Professor Greg Taylor
Associate Professor, Senior Research Fellow
Greg Taylor's research focuses on the economics of competition policy and regulation for digital and technology markets.
Internet Economics is the OII’s economics course. The course aims to introduce students to the economics of technology (as a substantive body of knoweldge), and to economic modelling (as a method for studying social phenomena). The focus is on using the tools of economics both to understand social phenomena and to practice better policy and strategy. Along the way, we’ll learn about many of the key issues in the economics of the digital realm: price discrimination, regulation of large tech firms, platform pricing, network effects and market tipping, online auctions, intellectual property and innovation, and consumer search to name but a few. We’ll study the principles that underlie many of the business models and strategies observed in digital markets, and come to understand the rationale for various kinds of common policy intervention.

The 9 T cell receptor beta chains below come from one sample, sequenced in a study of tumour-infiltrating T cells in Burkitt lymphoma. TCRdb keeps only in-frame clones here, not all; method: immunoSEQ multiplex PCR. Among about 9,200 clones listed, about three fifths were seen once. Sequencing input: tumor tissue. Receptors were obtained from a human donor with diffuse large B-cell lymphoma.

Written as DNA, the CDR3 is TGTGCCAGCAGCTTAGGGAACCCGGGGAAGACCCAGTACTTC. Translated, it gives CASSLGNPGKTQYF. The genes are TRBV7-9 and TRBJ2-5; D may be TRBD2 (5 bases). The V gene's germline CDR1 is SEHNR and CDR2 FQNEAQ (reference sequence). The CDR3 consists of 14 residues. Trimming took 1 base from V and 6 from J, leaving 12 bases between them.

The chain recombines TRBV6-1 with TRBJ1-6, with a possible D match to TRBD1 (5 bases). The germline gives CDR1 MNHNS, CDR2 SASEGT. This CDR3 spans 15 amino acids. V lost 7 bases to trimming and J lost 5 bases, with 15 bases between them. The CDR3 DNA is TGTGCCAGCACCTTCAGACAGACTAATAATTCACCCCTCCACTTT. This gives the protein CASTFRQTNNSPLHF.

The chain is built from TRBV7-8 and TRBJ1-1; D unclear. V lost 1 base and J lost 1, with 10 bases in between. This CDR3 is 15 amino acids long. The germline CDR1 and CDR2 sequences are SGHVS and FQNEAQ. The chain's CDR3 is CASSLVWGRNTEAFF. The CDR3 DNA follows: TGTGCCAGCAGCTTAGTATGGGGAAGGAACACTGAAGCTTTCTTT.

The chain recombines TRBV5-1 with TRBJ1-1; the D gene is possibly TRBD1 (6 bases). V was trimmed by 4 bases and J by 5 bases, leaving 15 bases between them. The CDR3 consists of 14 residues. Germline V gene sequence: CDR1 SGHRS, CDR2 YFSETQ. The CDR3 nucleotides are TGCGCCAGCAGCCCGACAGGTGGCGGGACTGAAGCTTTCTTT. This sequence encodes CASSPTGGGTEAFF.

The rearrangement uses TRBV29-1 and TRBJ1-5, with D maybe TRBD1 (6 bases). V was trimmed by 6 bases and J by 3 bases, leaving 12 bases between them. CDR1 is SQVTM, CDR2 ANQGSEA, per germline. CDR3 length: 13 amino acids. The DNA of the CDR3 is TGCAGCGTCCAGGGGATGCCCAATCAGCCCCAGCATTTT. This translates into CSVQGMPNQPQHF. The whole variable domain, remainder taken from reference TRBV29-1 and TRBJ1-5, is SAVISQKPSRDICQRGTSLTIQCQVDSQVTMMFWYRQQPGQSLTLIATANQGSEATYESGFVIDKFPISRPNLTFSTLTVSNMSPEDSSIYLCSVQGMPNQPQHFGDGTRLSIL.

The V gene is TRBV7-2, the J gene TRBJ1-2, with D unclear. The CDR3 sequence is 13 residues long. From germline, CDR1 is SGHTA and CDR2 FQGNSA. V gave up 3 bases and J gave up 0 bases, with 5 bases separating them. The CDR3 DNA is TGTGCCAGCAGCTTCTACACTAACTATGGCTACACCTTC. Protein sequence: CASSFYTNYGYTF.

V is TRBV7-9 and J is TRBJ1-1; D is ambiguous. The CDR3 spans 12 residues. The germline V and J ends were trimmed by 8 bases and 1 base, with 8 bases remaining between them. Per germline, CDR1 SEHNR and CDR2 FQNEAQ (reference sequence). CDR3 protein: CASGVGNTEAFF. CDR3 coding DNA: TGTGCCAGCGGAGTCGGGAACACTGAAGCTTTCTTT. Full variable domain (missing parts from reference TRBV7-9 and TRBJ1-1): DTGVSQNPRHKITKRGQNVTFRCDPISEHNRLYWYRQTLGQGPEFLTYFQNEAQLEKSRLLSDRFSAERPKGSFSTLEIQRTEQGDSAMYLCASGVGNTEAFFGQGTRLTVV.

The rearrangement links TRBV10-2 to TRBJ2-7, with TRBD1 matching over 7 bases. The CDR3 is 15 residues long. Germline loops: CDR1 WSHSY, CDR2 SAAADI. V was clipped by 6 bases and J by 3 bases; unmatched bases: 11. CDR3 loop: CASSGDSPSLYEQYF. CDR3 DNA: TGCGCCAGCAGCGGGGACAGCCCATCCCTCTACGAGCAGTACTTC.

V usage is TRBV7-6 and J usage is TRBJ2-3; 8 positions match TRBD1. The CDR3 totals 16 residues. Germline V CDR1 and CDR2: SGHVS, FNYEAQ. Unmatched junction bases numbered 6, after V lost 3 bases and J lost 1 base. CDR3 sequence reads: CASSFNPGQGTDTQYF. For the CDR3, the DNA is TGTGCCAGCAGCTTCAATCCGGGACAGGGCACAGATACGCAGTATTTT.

Throughout this course we will see how economic analysis can be used as a methodological toolset for rigorous thinking about important social issues, and how strong positive and normative policy statements emerge naturally from this foundation. We will also see how this framework has been (and is being) applied to a broad range of topics and questions related to the Internet and technology. No prior knowledge of economics is necessary.
At the end of this course students will have: